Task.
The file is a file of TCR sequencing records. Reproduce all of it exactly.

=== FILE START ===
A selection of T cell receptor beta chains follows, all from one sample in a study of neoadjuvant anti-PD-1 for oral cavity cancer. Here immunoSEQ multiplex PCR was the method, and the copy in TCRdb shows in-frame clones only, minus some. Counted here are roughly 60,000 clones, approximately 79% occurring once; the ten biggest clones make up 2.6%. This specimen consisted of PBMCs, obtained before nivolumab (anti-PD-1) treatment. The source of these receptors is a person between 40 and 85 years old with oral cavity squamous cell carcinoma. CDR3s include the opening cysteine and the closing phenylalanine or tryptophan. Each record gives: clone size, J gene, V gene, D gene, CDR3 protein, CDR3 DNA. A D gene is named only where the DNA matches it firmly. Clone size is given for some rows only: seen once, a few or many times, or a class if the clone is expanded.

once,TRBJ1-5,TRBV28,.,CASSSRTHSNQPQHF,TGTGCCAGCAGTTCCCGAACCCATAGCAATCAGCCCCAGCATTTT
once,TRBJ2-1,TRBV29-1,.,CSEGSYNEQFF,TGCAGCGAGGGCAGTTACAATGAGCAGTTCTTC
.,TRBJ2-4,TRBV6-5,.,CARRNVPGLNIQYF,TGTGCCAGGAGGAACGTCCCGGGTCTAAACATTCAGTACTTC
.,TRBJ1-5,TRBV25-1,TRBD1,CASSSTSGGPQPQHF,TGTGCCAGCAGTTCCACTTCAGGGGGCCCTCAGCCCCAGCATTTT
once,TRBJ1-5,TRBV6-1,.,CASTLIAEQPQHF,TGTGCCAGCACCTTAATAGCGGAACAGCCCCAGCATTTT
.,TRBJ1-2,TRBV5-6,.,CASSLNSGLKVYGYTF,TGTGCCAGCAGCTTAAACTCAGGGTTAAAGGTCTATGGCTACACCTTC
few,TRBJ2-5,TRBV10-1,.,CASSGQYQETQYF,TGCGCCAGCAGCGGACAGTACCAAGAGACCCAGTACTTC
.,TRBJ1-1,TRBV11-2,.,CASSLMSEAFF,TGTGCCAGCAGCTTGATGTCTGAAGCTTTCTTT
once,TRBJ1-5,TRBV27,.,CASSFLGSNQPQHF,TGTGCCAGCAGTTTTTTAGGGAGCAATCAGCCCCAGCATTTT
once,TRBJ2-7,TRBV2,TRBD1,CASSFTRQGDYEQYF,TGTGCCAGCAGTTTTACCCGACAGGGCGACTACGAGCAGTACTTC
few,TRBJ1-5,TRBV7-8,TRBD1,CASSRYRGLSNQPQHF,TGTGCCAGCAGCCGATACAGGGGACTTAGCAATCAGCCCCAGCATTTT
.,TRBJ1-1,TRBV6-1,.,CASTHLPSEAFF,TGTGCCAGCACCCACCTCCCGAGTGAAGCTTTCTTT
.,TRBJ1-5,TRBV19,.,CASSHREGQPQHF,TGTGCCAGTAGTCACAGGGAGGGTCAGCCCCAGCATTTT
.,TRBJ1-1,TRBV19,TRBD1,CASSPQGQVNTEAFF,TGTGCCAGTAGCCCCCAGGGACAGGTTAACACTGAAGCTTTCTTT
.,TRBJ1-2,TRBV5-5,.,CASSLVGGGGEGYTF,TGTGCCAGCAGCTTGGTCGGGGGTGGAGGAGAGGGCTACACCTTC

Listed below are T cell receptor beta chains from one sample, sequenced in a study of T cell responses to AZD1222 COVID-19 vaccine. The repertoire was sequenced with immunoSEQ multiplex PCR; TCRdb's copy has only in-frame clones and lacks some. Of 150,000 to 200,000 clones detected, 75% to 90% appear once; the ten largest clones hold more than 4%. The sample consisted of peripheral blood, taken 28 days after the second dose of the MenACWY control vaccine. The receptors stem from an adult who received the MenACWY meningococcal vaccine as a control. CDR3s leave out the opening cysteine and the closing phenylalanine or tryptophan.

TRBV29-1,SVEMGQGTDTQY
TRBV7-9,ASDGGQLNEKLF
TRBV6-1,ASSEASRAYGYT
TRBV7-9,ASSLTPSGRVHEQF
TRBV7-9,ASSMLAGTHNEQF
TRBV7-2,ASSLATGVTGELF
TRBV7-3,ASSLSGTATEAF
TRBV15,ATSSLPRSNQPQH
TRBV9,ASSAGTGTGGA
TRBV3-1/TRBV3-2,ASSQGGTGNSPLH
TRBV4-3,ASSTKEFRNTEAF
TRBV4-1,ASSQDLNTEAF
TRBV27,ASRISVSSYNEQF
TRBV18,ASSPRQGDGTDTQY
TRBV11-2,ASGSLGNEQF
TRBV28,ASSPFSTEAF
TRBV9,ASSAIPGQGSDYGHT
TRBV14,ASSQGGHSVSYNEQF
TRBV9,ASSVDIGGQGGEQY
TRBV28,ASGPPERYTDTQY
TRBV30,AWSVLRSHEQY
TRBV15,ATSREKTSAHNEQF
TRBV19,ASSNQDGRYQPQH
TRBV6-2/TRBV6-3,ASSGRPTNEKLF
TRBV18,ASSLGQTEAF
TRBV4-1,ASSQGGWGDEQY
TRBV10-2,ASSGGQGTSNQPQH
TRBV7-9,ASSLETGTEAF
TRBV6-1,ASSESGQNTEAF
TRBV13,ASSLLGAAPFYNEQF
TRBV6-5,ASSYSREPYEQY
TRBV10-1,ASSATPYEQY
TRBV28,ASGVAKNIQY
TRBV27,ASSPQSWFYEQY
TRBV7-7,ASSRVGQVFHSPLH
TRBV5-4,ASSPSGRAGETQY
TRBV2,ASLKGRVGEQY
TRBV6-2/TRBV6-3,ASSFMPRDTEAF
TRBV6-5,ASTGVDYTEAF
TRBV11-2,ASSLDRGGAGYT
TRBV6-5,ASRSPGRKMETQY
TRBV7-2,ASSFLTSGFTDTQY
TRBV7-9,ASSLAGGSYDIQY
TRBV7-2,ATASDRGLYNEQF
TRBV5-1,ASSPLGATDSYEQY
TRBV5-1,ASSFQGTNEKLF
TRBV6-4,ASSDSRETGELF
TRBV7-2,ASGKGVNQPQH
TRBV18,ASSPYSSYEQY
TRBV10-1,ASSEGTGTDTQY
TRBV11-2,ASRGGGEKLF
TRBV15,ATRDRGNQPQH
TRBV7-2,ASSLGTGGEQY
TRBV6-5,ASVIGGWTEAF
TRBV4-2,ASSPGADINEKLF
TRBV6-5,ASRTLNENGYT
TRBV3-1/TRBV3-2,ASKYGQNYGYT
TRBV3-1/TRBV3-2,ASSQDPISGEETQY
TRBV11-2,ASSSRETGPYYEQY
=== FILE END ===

A selection of T cell receptor beta chains follows, all from one sample in a study of neoadjuvant anti-PD-1 for oral cavity cancer. Here immunoSEQ multiplex PCR was the method, and the copy in TCRdb shows in-frame clones only, minus some. Counted here are roughly 60,000 clones, approximately 79% occurring once; the ten biggest clones make up 2.6%. This specimen consisted of PBMCs, obtained before nivolumab (anti-PD-1) treatment. The source of these receptors is a person between 40 and 85 years old with oral cavity squamous cell carcinoma. CDR3s include the opening cysteine and the closing phenylalanine or tryptophan. Each record gives: clone size, J gene, V gene, D gene, CDR3 protein, CDR3 DNA. A D gene is named only where the DNA matches it firmly. Clone size is given for some rows only: seen once, a few or many times, or a class if the clone is expanded.

once,TRBJ1-5,TRBV28,.,CASSSRTHSNQPQHF,TGTGCCAGCAGTTCCCGAACCCATAGCAATCAGCCCCAGCATTTT
once,TRBJ2-1,TRBV29-1,.,CSEGSYNEQFF,TGCAGCGAGGGCAGTTACAATGAGCAGTTCTTC
.,TRBJ2-4,TRBV6-5,.,CARRNVPGLNIQYF,TGTGCCAGGAGGAACGTCCCGGGTCTAAACATTCAGTACTTC
.,TRBJ1-5,TRBV25-1,TRBD1,CASSSTSGGPQPQHF,TGTGCCAGCAGTTCCACTTCAGGGGGCCCTCAGCCCCAGCATTTT
once,TRBJ1-5,TRBV6-1,.,CASTLIAEQPQHF,TGTGCCAGCACCTTAATAGCGGAACAGCCCCAGCATTTT
.,TRBJ1-2,TRBV5-6,.,CASSLNSGLKVYGYTF,TGTGCCAGCAGCTTAAACTCAGGGTTAAAGGTCTATGGCTACACCTTC
few,TRBJ2-5,TRBV10-1,.,CASSGQYQETQYF,TGCGCCAGCAGCGGACAGTACCAAGAGACCCAGTACTTC
.,TRBJ1-1,TRBV11-2,.,CASSLMSEAFF,TGTGCCAGCAGCTTGATGTCTGAAGCTTTCTTT
once,TRBJ1-5,TRBV27,.,CASSFLGSNQPQHF,TGTGCCAGCAGTTTTTTAGGGAGCAATCAGCCCCAGCATTTT
once,TRBJ2-7,TRBV2,TRBD1,CASSFTRQGDYEQYF,TGTGCCAGCAGTTTTACCCGACAGGGCGACTACGAGCAGTACTTC
few,TRBJ1-5,TRBV7-8,TRBD1,CASSRYRGLSNQPQHF,TGTGCCAGCAGCCGATACAGGGGACTTAGCAATCAGCCCCAGCATTTT
.,TRBJ1-1,TRBV6-1,.,CASTHLPSEAFF,TGTGCCAGCACCCACCTCCCGAGTGAAGCTTTCTTT
.,TRBJ1-5,TRBV19,.,CASSHREGQPQHF,TGTGCCAGTAGTCACAGGGAGGGTCAGCCCCAGCATTTT
.,TRBJ1-1,TRBV19,TRBD1,CASSPQGQVNTEAFF,TGTGCCAGTAGCCCCCAGGGACAGGTTAACACTGAAGCTTTCTTT
.,TRBJ1-2,TRBV5-5,.,CASSLVGGGGEGYTF,TGTGCCAGCAGCTTGGTCGGGGGTGGAGGAGAGGGCTACACCTTC

Listed below are T cell receptor beta chains from one sample, sequenced in a study of T cell responses to AZD1222 COVID-19 vaccine. The repertoire was sequenced with immunoSEQ multiplex PCR; TCRdb's copy has only in-frame clones and lacks some. Of 150,000 to 200,000 clones detected, 75% to 90% appear once; the ten largest clones hold more than 4%. The sample consisted of peripheral blood, taken 28 days after the second dose of the MenACWY control vaccine. The receptors stem from an adult who received the MenACWY meningococcal vaccine as a control. CDR3s leave out the opening cysteine and the closing phenylalanine or tryptophan.

TRBV29-1,SVEMGQGTDTQY
TRBV7-9,ASDGGQLNEKLF
TRBV6-1,ASSEASRAYGYT
TRBV7-9,ASSLTPSGRVHEQF
TRBV7-9,ASSMLAGTHNEQF
TRBV7-2,ASSLATGVTGELF
TRBV7-3,ASSLSGTATEAF
TRBV15,ATSSLPRSNQPQH
TRBV9,ASSAGTGTGGA
TRBV3-1/TRBV3-2,ASSQGGTGNSPLH
TRBV4-3,ASSTKEFRNTEAF
TRBV4-1,ASSQDLNTEAF
TRBV27,ASRISVSSYNEQF
TRBV18,ASSPRQGDGTDTQY
TRBV11-2,ASGSLGNEQF
TRBV28,ASSPFSTEAF
TRBV9,ASSAIPGQGSDYGHT
TRBV14,ASSQGGHSVSYNEQF
TRBV9,ASSVDIGGQGGEQY
TRBV28,ASGPPERYTDTQY
TRBV30,AWSVLRSHEQY
TRBV15,ATSREKTSAHNEQF
TRBV19,ASSNQDGRYQPQH
TRBV6-2/TRBV6-3,ASSGRPTNEKLF
TRBV18,ASSLGQTEAF
TRBV4-1,ASSQGGWGDEQY
TRBV10-2,ASSGGQGTSNQPQH
TRBV7-9,ASSLETGTEAF
TRBV6-1,ASSESGQNTEAF
TRBV13,ASSLLGAAPFYNEQF
TRBV6-5,ASSYSREPYEQY
TRBV10-1,ASSATPYEQY
TRBV28,ASGVAKNIQY
TRBV27,ASSPQSWFYEQY
TRBV7-7,ASSRVGQVFHSPLH
TRBV5-4,ASSPSGRAGETQY
TRBV2,ASLKGRVGEQY
TRBV6-2/TRBV6-3,ASSFMPRDTEAF
TRBV6-5,ASTGVDYTEAF
TRBV11-2,ASSLDRGGAGYT
TRBV6-5,ASRSPGRKMETQY
TRBV7-2,ASSFLTSGFTDTQY
TRBV7-9,ASSLAGGSYDIQY
TRBV7-2,ATASDRGLYNEQF
TRBV5-1,ASSPLGATDSYEQY
TRBV5-1,ASSFQGTNEKLF
TRBV6-4,ASSDSRETGELF
TRBV7-2,ASGKGVNQPQH
TRBV18,ASSPYSSYEQY
TRBV10-1,ASSEGTGTDTQY
TRBV11-2,ASRGGGEKLF
TRBV15,ATRDRGNQPQH
TRBV7-2,ASSLGTGGEQY
TRBV6-5,ASVIGGWTEAF
TRBV4-2,ASSPGADINEKLF
TRBV6-5,ASRTLNENGYT
TRBV3-1/TRBV3-2,ASKYGQNYGYT
TRBV3-1/TRBV3-2,ASSQDPISGEETQY
TRBV11-2,ASSSRETGPYYEQY